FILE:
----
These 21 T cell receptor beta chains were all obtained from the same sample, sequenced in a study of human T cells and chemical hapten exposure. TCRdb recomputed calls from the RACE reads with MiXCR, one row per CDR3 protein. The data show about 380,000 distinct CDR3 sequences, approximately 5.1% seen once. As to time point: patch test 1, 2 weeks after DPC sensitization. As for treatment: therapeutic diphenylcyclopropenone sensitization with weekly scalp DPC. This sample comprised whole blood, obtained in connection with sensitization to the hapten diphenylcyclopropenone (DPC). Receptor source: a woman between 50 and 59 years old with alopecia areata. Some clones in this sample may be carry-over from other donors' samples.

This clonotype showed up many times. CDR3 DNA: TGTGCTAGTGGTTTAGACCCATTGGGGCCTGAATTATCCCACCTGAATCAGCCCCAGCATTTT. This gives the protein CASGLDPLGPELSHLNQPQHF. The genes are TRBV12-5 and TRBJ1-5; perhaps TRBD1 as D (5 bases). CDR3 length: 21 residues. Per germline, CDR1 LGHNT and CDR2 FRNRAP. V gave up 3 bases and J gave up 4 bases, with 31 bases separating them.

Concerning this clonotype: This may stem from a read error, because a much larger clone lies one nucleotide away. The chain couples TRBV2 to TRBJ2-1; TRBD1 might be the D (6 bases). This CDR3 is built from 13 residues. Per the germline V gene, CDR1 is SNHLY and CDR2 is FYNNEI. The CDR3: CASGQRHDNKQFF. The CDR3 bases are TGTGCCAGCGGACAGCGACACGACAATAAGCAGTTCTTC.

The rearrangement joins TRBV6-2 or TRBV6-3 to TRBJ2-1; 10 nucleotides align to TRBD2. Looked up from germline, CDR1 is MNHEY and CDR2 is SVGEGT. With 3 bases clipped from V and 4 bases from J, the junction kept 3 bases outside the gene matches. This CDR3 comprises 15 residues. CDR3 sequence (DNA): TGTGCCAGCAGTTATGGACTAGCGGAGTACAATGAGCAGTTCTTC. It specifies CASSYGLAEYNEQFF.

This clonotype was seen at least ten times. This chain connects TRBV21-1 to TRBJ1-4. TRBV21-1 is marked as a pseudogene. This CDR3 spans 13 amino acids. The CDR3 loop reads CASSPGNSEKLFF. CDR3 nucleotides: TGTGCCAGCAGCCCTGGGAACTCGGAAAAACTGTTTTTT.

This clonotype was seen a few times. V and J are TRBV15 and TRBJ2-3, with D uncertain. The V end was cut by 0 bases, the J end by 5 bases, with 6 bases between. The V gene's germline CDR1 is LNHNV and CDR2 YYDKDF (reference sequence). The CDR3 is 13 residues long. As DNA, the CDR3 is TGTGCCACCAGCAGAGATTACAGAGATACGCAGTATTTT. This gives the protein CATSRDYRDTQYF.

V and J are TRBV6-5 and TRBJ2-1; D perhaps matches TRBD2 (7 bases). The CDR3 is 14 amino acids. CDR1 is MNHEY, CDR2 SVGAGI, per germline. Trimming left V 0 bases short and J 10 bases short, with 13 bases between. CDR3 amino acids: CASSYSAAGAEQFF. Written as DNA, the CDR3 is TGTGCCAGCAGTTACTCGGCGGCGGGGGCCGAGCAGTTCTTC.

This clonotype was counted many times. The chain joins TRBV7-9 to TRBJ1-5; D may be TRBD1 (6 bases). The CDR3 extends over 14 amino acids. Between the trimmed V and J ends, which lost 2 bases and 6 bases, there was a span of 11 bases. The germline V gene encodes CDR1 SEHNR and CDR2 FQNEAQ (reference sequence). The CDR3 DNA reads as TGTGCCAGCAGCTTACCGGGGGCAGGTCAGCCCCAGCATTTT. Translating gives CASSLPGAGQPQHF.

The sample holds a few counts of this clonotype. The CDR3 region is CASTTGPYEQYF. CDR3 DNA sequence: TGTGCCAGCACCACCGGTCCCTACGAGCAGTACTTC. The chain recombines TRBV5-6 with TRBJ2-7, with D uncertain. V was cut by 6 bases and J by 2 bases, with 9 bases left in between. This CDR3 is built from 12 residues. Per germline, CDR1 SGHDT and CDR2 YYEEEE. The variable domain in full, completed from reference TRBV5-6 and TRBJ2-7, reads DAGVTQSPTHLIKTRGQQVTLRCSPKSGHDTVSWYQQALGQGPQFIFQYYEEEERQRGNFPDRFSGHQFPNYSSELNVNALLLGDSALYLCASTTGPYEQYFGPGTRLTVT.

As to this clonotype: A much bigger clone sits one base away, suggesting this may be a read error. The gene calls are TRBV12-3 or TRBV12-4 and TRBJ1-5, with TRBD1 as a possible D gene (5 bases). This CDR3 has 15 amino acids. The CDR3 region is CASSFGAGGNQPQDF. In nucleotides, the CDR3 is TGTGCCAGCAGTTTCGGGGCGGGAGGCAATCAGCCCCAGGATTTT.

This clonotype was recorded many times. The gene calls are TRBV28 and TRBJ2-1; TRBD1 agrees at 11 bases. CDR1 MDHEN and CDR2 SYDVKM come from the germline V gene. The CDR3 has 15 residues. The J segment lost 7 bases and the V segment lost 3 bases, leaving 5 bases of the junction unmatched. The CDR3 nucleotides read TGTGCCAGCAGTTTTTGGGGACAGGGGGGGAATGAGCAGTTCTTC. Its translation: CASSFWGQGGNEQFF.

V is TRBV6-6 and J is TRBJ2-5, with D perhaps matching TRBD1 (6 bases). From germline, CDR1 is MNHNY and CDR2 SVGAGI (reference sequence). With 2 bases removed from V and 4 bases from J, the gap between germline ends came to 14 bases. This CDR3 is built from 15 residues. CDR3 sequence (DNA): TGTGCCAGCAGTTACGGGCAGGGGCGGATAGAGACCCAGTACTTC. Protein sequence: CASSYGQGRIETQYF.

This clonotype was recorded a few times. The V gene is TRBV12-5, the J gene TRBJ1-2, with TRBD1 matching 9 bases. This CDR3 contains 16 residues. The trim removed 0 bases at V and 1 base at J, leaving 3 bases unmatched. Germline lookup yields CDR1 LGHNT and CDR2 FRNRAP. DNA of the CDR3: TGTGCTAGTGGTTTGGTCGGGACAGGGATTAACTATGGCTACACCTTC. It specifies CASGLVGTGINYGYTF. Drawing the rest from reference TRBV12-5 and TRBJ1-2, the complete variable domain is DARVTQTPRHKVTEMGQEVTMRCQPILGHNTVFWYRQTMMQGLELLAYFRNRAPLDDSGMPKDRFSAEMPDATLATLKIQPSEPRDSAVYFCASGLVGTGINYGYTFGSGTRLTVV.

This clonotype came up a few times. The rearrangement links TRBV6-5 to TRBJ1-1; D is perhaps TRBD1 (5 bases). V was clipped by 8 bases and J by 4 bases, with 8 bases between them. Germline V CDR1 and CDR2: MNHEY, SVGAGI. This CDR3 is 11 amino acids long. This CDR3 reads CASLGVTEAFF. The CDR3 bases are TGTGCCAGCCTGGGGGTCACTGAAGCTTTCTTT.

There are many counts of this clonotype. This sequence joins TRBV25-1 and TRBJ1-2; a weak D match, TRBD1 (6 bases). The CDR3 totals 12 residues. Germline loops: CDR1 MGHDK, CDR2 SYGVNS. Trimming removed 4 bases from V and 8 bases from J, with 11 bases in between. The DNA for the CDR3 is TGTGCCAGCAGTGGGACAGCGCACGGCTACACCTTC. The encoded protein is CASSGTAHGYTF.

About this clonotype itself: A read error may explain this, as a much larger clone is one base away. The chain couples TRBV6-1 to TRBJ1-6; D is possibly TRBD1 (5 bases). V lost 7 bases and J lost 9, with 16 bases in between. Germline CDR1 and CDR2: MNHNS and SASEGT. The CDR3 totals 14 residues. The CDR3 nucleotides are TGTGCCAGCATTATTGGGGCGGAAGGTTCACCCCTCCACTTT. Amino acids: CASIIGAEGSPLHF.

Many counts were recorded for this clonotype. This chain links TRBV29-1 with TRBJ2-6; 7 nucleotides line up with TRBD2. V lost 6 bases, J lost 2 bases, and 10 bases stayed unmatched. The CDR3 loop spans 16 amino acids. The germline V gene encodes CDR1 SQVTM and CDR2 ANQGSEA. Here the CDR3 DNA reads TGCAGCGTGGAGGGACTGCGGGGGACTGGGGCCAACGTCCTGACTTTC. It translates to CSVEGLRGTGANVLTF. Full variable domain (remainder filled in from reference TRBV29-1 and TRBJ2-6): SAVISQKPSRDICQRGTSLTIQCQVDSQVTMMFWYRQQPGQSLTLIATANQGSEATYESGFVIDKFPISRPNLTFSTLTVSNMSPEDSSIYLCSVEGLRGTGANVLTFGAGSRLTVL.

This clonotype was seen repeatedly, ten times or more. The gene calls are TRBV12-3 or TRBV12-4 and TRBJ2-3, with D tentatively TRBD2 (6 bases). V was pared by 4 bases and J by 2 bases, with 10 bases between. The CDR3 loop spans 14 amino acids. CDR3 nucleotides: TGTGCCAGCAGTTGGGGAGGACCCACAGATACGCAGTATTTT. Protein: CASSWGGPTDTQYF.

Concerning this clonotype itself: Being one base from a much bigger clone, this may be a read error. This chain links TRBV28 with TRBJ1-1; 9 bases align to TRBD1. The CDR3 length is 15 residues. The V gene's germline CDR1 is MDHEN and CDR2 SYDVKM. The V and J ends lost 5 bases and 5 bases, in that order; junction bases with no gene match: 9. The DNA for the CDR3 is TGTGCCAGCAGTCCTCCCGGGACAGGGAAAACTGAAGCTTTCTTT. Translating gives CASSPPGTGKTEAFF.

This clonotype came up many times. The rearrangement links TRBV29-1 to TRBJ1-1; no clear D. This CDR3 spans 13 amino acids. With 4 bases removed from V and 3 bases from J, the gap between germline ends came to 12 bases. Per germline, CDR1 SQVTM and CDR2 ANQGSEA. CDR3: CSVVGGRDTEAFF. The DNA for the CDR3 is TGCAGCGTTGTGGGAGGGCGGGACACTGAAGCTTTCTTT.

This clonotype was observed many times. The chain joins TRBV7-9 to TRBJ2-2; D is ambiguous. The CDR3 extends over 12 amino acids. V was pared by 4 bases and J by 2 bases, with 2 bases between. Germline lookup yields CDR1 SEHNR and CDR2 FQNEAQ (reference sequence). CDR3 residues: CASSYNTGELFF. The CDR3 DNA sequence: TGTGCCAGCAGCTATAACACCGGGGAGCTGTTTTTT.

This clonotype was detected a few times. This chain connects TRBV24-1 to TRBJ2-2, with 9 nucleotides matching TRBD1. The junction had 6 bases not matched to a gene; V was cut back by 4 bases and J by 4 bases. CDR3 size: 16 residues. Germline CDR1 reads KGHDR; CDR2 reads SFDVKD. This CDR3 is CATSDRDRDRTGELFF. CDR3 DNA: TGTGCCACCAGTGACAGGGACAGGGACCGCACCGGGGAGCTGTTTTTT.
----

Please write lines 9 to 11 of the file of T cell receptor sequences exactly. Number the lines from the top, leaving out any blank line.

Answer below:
The sample holds a few counts of this clonotype. The CDR3 region is CASTTGPYEQYF. CDR3 DNA sequence: TGTGCCAGCACCACCGGTCCCTACGAGCAGTACTTC. The chain recombines TRBV5-6 with TRBJ2-7, with D uncertain. V was cut by 6 bases and J by 2 bases, with 9 bases left in between. This CDR3 is built from 12 residues. Per germline, CDR1 SGHDT and CDR2 YYEEEE. The variable domain in full, completed from reference TRBV5-6 and TRBJ2-7, reads DAGVTQSPTHLIKTRGQQVTLRCSPKSGHDTVSWYQQALGQGPQFIFQYYEEEERQRGNFPDRFSGHQFPNYSSELNVNALLLGDSALYLCASTTGPYEQYFGPGTRLTVT.

As to this clonotype: A much bigger clone sits one base away, suggesting this may be a read error. The gene calls are TRBV12-3 or TRBV12-4 and TRBJ1-5, with TRBD1 as a possible D gene (5 bases). This CDR3 has 15 amino acids. The CDR3 region is CASSFGAGGNQPQDF. In nucleotides, the CDR3 is TGTGCCAGCAGTTTCGGGGCGGGAGGCAATCAGCCCCAGGATTTT.

This clonotype was recorded many times. The gene calls are TRBV28 and TRBJ2-1; TRBD1 agrees at 11 bases. CDR1 MDHEN and CDR2 SYDVKM come from the germline V gene. The CDR3 has 15 residues. The J segment lost 7 bases and the V segment lost 3 bases, leaving 5 bases of the junction unmatched. The CDR3 nucleotides read TGTGCCAGCAGTTTTTGGGGACAGGGGGGGAATGAGCAGTTCTTC. Its translation: CASSFWGQGGNEQFF.